Narryna, 103 Hampden Road, Battery Point, Tasmania.
9 - 21 June, 2017
5 x A3 light boxes framed in black stained wood; 1 x A1 light box framed in black stained wood; Victorian display cabinet with fabric curtain; Medical anatomy model of brain; Audio track: 7:29 minutes looped.
Sound track by Paul Roberts, featuring the voice of Mark Cutler. Duration: 7.29 minute loop.
With special thanks to Queen Victoria Museum and Art Gallery, Gerard Willems, John Addison, Julie Gough, Maria Kunda & Scot Cotterell.
Images: Lucy Parakhina.
Death Mask 2017
Death Mask was created for MONA's winter festival, DARK MOFO. The exhibition explores the links between phrenology and the rather gruesome practice of casting the heads of executed criminals to assess their character traits. It features death masks presented in black wooden light boxes; a large phrenological diagram; a medical model of a head with an exposed brain displayed in black curtained cabinet, and an audio track of a male voice lecturing on the principles of phrenology accompanied by the sound of a theremin.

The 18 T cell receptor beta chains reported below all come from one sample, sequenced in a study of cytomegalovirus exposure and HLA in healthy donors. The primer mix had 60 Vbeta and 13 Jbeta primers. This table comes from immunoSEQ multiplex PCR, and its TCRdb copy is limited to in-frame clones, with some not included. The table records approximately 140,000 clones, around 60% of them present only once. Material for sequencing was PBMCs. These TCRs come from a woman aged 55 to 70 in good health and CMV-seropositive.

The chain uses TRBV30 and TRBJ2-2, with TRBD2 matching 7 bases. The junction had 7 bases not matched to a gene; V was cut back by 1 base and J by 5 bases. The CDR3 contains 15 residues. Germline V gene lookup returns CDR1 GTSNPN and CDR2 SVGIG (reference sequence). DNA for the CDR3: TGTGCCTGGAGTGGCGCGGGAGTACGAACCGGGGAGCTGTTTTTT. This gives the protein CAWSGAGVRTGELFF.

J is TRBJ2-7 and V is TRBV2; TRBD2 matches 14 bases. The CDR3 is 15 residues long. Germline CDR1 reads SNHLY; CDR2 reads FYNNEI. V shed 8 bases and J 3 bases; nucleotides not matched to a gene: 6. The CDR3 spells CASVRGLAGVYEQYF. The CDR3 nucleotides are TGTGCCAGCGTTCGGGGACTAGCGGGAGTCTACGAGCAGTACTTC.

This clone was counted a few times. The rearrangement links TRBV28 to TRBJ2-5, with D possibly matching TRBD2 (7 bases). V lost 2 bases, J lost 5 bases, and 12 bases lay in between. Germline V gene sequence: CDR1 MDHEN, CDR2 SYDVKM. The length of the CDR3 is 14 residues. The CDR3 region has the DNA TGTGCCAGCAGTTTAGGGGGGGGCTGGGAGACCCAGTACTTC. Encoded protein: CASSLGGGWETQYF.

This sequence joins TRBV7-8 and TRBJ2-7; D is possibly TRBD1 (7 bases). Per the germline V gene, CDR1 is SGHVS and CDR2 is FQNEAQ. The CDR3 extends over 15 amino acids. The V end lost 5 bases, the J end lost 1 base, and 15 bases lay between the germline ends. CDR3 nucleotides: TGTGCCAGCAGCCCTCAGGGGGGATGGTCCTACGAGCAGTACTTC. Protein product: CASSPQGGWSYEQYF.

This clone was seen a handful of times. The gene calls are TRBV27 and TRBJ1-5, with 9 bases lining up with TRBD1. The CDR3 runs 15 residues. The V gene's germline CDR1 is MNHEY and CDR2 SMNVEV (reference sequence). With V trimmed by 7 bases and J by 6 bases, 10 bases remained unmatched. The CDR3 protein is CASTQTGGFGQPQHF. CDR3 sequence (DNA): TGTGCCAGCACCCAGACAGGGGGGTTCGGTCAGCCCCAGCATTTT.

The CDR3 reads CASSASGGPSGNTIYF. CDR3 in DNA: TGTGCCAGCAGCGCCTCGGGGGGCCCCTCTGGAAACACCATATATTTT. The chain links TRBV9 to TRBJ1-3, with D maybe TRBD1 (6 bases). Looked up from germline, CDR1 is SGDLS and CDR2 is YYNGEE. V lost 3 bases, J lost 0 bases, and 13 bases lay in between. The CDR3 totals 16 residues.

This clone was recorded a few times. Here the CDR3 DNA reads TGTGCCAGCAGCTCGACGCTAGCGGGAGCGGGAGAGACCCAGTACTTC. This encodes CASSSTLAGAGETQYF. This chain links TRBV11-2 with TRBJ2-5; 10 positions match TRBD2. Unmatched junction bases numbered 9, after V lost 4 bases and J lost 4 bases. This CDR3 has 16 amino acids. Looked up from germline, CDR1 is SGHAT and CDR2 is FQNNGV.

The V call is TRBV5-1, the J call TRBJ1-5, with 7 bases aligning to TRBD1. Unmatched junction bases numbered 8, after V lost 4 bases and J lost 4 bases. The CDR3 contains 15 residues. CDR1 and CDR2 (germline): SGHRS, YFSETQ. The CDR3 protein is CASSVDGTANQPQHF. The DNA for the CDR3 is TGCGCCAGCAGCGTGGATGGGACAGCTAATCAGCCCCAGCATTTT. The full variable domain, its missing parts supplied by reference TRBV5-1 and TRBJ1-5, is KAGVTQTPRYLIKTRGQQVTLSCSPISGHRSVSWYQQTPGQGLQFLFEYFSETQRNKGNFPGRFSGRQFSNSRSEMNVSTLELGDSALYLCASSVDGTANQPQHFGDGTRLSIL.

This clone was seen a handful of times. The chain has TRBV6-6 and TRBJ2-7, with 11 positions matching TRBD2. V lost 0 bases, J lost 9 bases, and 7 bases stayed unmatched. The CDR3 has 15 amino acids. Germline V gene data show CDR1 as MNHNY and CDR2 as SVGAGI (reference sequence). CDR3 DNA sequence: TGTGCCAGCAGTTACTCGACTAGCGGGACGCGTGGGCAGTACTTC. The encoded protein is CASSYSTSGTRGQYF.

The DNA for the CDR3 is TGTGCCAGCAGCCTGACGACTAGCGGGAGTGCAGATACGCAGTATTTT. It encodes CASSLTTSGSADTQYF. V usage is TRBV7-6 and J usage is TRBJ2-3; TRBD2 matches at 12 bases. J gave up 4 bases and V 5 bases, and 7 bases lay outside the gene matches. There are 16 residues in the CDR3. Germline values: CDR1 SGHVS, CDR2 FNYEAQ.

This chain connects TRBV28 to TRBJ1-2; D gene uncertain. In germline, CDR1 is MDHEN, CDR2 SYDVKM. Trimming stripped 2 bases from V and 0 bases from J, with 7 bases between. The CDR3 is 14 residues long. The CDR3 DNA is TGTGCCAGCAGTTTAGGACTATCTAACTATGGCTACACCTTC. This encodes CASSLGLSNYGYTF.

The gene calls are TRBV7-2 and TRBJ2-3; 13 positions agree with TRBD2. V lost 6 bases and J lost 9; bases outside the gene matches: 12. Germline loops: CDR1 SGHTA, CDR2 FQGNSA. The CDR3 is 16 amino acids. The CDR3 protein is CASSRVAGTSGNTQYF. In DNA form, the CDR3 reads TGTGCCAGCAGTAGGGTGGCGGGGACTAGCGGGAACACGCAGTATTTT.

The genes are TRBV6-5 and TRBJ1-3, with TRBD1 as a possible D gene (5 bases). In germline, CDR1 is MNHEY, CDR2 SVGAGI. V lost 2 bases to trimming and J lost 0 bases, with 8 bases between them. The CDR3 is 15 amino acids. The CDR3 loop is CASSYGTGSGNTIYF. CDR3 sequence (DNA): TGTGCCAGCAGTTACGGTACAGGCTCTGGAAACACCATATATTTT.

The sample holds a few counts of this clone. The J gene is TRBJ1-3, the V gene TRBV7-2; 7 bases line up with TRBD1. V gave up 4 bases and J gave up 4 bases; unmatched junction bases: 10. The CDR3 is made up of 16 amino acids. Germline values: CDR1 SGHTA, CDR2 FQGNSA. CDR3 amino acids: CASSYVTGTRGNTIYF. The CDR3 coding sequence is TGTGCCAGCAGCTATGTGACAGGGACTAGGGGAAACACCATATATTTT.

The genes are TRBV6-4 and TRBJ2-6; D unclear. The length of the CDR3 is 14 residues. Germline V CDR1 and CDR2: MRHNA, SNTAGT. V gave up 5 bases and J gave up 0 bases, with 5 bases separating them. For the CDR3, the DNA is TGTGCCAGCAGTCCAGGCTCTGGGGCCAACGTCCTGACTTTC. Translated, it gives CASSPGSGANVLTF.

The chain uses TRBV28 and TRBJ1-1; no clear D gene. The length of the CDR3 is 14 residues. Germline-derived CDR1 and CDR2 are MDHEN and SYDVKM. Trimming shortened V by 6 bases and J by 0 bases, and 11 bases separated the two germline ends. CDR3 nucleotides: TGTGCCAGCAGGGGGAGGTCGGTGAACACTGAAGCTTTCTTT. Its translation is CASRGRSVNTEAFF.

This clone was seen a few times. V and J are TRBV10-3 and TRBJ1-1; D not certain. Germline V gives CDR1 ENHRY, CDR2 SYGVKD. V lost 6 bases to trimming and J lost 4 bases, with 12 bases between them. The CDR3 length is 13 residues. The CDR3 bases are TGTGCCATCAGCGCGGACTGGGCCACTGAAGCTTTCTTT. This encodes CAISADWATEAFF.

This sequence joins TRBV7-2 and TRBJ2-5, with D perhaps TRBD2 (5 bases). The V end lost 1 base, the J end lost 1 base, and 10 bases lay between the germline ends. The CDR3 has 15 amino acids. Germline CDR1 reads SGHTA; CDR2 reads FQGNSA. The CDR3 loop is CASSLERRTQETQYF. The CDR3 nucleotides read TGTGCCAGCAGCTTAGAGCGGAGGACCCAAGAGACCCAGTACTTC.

Phrenology is a pseudo science that was particularly popular in the early 1800s and again at the turn of the 19th and 20th centuries. It claimed that the shape and size of a person's skull reflected their personality traits and that it was possible to determine one's character by assessing the lumps and indentations of the head. While it may be discredited today, the concepts underpinning phrenology have a contemporary relevance, especially in this age of terrorism in which judgements about an individual can so readily be based on their appearance.
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With the exception of the death mask of Frank Butler, which is a photographic print in the Tasmanian Museum and Art Gallery, the masks featured in the exhibition are presumed to be from the J. W. Beattie Collection, originally on display in his Port Arthur Museum that operated in Hobart in the early 1900s. Butler was hanged for murder in 1897 in Darlinghurst Prison in Sydney, but the identity of the other masks is unknown.
The Beattie Collection was purchased by the Queen Victoria Museum and Art Gallery in 1927; in 1978, most of the masks were found by the Director of QVMAG in a basement under the library. They were seriously damaged by moisture and the majority had lost their identification numbers.
Death Mask is installed in Narryna Heritage Museum, an early colonial sandstone house managed by the Tasmanian Museum and Art Gallery. During DARK MOFO, the exterior of Narryna is bathed in red light and features projections of 2 hexafoils, early Christian symbols that ward off evil spirits. An exhibition of phrenology heads, texts and death masks is displayed in an adjoining room.